Marketing Basics: SWOT Analysis

Monday, December 11, 2017

If you don’t have a degree in marketing, you’ve probably heard about a SWOT analysis and just played along as if you studied such nonsense in your coursework.

The odd thing is that most people have done a SWOT analysis because it’s such a common sense thing to do, you just didn’t have a fancy name for it before.

It’s pretty straight forward. You just look at 4 areas. So, take out a piece of paper.

Draw a horizontal line across the middle. Draw a vertical line down the middle. Each box has a part to play.

Box 1 - Strengths

First and foremost, you need to look at the strengths that this idea has. Consider how it fits into your current plans and operations. Perhaps it strengthens your overall position in the marketplace (more on that coming next month). If you thought of it, there’s a reason. Write all of those things down.

Box 2 - Weaknesses

Every great idea has a weakness. What are the areas that you haven’t fleshed out just yet? Maybe you have overlooked the packaging or presentation of this new product. There are areas that are weak because you haven’t looked at them and there are areas that are weak because the idea might not be as strong as you thought.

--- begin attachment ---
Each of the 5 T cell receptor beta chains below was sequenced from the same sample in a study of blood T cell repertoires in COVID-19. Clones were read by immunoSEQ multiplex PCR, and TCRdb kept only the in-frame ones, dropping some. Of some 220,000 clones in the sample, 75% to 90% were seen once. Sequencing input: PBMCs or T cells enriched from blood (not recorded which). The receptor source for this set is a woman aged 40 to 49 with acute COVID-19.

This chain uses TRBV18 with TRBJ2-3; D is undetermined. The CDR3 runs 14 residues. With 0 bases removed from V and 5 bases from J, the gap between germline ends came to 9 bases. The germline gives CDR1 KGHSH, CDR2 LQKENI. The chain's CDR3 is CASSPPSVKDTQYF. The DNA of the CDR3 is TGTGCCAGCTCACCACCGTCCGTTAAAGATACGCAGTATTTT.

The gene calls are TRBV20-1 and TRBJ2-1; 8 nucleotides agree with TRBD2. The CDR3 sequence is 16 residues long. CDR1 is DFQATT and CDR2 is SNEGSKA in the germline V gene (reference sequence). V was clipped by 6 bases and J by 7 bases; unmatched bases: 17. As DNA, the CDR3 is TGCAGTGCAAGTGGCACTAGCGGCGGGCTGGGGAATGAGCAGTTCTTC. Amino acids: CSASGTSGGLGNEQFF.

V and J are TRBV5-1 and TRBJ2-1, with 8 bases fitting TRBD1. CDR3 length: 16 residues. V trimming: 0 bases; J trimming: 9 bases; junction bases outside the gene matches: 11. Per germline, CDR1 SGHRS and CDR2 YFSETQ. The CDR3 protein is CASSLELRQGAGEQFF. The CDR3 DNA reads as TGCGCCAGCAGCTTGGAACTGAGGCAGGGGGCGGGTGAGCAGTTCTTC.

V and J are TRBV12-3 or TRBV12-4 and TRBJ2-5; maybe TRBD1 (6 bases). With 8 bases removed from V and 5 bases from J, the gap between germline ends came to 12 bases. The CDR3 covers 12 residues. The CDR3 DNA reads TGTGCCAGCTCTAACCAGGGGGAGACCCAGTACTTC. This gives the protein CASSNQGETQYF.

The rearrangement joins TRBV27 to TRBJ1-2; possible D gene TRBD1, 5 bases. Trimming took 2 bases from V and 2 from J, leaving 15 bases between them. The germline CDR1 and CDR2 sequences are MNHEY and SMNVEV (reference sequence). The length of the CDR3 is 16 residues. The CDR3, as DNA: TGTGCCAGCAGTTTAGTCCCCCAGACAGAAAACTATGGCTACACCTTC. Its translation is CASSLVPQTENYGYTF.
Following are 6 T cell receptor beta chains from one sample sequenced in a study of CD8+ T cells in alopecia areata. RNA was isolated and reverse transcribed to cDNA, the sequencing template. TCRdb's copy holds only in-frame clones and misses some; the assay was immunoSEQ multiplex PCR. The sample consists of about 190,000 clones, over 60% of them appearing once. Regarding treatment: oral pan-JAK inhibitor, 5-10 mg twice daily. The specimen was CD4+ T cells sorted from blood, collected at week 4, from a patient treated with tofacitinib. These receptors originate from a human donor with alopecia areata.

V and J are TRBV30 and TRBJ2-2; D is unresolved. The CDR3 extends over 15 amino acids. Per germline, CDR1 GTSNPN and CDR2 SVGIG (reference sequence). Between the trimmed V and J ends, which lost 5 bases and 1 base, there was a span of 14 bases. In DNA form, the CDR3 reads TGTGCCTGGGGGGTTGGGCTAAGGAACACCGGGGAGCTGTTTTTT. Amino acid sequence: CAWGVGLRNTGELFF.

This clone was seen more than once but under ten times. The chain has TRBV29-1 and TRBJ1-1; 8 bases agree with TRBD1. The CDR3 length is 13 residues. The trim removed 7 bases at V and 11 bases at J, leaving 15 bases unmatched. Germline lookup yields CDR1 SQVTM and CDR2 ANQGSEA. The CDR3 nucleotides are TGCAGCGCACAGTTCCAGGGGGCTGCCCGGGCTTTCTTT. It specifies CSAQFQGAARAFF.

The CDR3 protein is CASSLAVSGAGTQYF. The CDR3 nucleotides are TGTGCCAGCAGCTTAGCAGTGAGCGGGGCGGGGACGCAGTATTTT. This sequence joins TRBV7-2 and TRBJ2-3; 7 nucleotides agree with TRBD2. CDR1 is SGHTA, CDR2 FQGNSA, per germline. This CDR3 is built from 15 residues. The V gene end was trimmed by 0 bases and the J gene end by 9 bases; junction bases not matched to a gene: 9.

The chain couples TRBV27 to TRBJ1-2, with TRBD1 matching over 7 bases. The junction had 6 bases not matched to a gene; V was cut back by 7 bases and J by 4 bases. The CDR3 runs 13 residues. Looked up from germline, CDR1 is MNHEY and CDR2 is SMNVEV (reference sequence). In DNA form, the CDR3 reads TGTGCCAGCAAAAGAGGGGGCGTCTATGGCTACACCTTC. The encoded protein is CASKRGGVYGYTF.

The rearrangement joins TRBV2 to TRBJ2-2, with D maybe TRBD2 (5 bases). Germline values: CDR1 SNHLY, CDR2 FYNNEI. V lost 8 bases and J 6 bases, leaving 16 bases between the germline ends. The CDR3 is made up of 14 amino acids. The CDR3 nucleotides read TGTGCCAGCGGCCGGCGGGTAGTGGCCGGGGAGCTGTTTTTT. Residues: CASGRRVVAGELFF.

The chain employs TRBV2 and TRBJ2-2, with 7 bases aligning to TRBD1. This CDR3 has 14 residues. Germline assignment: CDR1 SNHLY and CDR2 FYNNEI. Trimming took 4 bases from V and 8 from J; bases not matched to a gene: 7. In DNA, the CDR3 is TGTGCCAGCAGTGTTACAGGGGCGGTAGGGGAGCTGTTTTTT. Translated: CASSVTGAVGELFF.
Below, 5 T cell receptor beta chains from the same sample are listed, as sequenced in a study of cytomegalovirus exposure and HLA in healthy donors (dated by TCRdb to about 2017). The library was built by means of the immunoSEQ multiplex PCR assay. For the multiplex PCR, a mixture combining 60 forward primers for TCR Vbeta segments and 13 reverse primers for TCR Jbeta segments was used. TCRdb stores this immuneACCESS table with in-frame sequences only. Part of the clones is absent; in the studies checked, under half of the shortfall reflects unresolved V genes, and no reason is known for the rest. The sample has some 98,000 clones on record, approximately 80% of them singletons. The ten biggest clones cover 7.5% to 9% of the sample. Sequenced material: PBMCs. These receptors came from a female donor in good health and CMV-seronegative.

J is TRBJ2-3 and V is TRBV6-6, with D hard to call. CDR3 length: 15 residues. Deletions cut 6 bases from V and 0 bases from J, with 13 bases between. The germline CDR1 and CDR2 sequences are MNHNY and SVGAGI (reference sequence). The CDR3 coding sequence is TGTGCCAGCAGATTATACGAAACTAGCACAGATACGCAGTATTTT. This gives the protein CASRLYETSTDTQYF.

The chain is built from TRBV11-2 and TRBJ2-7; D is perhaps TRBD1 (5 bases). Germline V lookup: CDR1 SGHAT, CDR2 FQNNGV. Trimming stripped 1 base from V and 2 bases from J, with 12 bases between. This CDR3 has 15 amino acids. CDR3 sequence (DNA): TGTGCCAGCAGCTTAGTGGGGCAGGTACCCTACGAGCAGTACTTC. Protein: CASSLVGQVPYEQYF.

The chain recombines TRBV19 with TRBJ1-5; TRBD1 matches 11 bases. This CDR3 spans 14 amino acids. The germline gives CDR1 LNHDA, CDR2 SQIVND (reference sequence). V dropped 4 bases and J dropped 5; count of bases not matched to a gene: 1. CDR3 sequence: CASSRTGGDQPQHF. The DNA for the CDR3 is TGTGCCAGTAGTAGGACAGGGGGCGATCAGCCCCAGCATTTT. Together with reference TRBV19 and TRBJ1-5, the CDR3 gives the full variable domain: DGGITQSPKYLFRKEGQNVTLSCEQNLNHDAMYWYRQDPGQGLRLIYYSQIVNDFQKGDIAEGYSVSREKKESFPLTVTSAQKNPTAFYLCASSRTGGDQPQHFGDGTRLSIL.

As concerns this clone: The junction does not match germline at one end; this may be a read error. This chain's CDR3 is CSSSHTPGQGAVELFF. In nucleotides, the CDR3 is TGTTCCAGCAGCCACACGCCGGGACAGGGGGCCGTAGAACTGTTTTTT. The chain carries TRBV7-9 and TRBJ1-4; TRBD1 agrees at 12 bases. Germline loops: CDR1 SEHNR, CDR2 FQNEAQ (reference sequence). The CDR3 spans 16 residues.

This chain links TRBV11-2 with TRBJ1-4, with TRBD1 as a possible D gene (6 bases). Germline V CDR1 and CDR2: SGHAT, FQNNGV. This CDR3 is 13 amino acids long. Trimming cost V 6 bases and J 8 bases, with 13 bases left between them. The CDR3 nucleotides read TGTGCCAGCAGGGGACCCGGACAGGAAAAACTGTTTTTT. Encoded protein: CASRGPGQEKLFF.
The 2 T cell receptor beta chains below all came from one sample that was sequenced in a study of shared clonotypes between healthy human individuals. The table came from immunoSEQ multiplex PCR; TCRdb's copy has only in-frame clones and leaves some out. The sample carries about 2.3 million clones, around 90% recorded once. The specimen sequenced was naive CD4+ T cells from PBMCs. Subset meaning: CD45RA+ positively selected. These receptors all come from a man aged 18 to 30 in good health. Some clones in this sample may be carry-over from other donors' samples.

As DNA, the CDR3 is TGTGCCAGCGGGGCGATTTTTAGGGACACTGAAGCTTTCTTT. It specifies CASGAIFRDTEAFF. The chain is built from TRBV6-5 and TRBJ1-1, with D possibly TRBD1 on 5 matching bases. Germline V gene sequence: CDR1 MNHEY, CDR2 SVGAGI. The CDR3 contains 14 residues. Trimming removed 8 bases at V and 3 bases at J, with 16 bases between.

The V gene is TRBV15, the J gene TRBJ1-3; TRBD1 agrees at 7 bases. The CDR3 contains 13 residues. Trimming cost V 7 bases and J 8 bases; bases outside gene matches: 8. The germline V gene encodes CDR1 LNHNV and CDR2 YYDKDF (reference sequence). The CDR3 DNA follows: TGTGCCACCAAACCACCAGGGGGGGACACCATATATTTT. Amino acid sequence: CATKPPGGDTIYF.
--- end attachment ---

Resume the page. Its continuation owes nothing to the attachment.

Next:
Box 3 - Opportunities

What does this new idea bring to your business that didn’t exist before? Does it expand into a new market? Does it appeal to a wider audience? Does it give you a signature? Chances are, if there aren’t enough opportunities, you might need to add this to the scrap heap.

Box 4 - Threats

The most frightening of all the boxes is the last. What are the threats that are out there? Perhaps you have a competitor who already offers this product or service. Maybe you’ve even tried this in the past and your customers hated it. Here’s where you actually have to write down all the ways this could go wrong.

That’s it: A basic SWOT Analysis. Throw this tool around to impress your friends and you’ll be a hit at all the dinner parties. At least, you can impress the loan officer at the bank, a potential investor, or a customer that is dragging their feet before jumping on board.